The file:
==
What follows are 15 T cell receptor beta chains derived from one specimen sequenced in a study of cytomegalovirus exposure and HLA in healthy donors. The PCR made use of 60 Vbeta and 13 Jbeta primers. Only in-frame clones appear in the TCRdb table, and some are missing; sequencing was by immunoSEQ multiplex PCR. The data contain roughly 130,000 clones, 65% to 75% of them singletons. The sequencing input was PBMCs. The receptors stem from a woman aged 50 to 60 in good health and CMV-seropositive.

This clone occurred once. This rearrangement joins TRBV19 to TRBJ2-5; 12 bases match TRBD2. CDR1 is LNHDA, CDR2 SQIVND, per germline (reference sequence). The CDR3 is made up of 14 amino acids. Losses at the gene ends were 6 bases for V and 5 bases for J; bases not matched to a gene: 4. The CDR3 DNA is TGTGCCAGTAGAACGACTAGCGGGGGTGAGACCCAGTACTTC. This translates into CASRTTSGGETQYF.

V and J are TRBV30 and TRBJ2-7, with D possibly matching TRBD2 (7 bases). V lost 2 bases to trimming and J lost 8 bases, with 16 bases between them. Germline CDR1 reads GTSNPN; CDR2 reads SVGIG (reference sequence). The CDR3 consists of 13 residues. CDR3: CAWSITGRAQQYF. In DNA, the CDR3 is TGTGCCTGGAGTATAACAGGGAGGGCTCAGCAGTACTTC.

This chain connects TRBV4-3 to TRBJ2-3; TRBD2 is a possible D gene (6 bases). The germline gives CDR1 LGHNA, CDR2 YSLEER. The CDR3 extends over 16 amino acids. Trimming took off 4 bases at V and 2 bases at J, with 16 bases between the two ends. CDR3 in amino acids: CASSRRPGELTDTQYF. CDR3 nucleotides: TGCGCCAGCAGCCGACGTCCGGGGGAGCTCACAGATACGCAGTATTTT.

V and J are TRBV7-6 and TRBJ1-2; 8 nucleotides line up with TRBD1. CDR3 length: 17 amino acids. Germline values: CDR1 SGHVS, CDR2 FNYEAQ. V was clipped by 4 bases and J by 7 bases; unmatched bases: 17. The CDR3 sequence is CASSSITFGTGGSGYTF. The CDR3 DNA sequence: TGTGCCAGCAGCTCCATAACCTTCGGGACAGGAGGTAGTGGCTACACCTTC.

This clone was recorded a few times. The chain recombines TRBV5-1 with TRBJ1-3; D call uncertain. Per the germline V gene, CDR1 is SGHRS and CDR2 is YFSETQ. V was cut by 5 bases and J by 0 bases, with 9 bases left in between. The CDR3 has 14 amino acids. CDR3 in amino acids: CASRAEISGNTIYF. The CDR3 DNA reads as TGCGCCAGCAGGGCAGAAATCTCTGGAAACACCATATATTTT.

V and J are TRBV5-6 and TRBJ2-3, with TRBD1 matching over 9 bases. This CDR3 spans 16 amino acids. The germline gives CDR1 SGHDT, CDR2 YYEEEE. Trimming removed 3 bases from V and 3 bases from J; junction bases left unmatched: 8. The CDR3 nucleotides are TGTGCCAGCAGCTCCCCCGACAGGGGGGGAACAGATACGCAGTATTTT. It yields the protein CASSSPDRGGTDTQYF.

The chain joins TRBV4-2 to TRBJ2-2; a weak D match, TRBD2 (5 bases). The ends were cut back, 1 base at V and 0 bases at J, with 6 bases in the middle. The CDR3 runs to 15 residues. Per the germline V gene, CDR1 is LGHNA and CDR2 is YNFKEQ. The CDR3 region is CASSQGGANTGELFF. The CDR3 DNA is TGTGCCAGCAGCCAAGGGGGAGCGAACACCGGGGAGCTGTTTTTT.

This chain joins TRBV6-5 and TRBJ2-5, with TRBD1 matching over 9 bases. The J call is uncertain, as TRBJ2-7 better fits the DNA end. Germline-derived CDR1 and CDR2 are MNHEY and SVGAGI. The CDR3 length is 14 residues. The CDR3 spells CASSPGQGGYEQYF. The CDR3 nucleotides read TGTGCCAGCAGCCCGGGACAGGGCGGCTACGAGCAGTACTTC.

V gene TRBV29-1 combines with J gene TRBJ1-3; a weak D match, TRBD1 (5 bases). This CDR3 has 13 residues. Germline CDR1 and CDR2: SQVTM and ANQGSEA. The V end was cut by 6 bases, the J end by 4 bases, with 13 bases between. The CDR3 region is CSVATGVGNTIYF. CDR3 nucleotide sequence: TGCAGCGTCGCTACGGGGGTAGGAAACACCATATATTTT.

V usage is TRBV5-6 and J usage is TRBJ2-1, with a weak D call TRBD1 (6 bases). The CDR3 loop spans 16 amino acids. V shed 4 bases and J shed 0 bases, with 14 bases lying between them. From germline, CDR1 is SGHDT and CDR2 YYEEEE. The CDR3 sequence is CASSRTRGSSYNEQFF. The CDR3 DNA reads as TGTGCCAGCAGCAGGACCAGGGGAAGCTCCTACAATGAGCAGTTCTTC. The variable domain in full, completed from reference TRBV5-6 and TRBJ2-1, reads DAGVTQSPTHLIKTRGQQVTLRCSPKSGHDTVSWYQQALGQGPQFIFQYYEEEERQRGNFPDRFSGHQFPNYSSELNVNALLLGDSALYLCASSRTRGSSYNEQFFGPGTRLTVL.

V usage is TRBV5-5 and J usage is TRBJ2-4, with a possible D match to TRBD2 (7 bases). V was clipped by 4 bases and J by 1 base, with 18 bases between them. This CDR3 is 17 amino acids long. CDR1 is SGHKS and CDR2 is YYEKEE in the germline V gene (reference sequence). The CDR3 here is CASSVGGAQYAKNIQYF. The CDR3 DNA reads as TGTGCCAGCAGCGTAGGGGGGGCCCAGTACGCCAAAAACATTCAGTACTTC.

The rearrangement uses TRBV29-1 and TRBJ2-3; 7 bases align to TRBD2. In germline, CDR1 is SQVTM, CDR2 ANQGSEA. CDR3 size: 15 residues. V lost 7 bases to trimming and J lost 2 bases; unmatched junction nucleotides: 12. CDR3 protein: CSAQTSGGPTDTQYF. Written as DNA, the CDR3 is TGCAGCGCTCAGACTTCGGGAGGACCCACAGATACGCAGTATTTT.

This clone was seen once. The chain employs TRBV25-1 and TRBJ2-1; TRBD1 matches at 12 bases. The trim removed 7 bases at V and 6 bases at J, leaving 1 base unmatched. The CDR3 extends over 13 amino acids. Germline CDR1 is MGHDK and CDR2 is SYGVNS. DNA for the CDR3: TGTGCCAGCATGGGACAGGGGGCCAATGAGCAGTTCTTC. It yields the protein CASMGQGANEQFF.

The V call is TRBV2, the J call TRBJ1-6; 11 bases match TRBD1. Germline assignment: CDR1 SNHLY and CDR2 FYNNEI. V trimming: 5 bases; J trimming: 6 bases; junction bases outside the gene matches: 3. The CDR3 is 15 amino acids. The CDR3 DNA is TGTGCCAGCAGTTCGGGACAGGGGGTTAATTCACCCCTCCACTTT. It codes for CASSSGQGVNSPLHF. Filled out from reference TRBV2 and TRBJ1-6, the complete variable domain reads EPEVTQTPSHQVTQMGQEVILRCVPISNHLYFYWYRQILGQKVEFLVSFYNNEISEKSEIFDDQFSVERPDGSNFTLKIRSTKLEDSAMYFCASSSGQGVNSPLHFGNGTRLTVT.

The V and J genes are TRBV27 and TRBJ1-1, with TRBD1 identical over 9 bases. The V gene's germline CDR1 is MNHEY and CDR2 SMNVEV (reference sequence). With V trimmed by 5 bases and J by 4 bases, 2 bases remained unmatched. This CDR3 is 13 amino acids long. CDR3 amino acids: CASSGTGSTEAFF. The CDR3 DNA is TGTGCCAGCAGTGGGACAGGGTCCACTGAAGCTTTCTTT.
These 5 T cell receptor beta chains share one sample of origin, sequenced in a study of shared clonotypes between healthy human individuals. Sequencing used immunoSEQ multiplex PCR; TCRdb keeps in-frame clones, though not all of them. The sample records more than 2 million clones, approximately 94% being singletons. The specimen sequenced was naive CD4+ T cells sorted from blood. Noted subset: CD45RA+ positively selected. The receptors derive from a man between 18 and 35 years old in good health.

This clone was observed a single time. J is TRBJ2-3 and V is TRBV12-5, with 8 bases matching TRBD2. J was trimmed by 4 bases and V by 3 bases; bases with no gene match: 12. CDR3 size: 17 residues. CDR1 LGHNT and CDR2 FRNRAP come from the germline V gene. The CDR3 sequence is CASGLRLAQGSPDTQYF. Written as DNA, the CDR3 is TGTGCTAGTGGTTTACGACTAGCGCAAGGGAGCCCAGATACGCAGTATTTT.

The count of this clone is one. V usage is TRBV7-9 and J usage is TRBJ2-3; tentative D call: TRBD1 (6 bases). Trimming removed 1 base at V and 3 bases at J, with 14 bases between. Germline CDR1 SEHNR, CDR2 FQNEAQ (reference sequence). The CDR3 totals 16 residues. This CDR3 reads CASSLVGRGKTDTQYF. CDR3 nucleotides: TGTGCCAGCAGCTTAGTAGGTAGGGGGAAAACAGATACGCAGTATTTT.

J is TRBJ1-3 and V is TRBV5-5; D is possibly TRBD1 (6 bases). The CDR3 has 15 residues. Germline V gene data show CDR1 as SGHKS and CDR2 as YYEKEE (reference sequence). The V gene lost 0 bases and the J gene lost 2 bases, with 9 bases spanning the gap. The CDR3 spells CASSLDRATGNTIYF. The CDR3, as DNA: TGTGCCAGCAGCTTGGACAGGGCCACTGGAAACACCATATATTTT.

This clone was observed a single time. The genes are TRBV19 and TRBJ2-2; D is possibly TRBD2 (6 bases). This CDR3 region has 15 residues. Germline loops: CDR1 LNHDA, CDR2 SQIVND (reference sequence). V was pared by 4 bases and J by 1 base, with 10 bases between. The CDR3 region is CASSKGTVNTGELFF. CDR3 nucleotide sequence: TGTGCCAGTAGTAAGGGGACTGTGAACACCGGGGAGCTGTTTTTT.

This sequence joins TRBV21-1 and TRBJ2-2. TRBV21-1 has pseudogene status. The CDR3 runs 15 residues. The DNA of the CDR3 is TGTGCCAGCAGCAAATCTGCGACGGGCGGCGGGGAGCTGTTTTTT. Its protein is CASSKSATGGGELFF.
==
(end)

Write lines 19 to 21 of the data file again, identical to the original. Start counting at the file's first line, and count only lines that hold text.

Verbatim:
The count of this clone is one. V usage is TRBV7-9 and J usage is TRBJ2-3; tentative D call: TRBD1 (6 bases). Trimming removed 1 base at V and 3 bases at J, with 14 bases between. Germline CDR1 SEHNR, CDR2 FQNEAQ (reference sequence). The CDR3 totals 16 residues. This CDR3 reads CASSLVGRGKTDTQYF. CDR3 nucleotides: TGTGCCAGCAGCTTAGTAGGTAGGGGGAAAACAGATACGCAGTATTTT.

J is TRBJ1-3 and V is TRBV5-5; D is possibly TRBD1 (6 bases). The CDR3 has 15 residues. Germline V gene data show CDR1 as SGHKS and CDR2 as YYEKEE (reference sequence). The V gene lost 0 bases and the J gene lost 2 bases, with 9 bases spanning the gap. The CDR3 spells CASSLDRATGNTIYF. The CDR3, as DNA: TGTGCCAGCAGCTTGGACAGGGCCACTGGAAACACCATATATTTT.

This clone was observed a single time. The genes are TRBV19 and TRBJ2-2; D is possibly TRBD2 (6 bases). This CDR3 region has 15 residues. Germline loops: CDR1 LNHDA, CDR2 SQIVND (reference sequence). V was pared by 4 bases and J by 1 base, with 10 bases between. The CDR3 region is CASSKGTVNTGELFF. CDR3 nucleotide sequence: TGTGCCAGTAGTAAGGGGACTGTGAACACCGGGGAGCTGTTTTTT.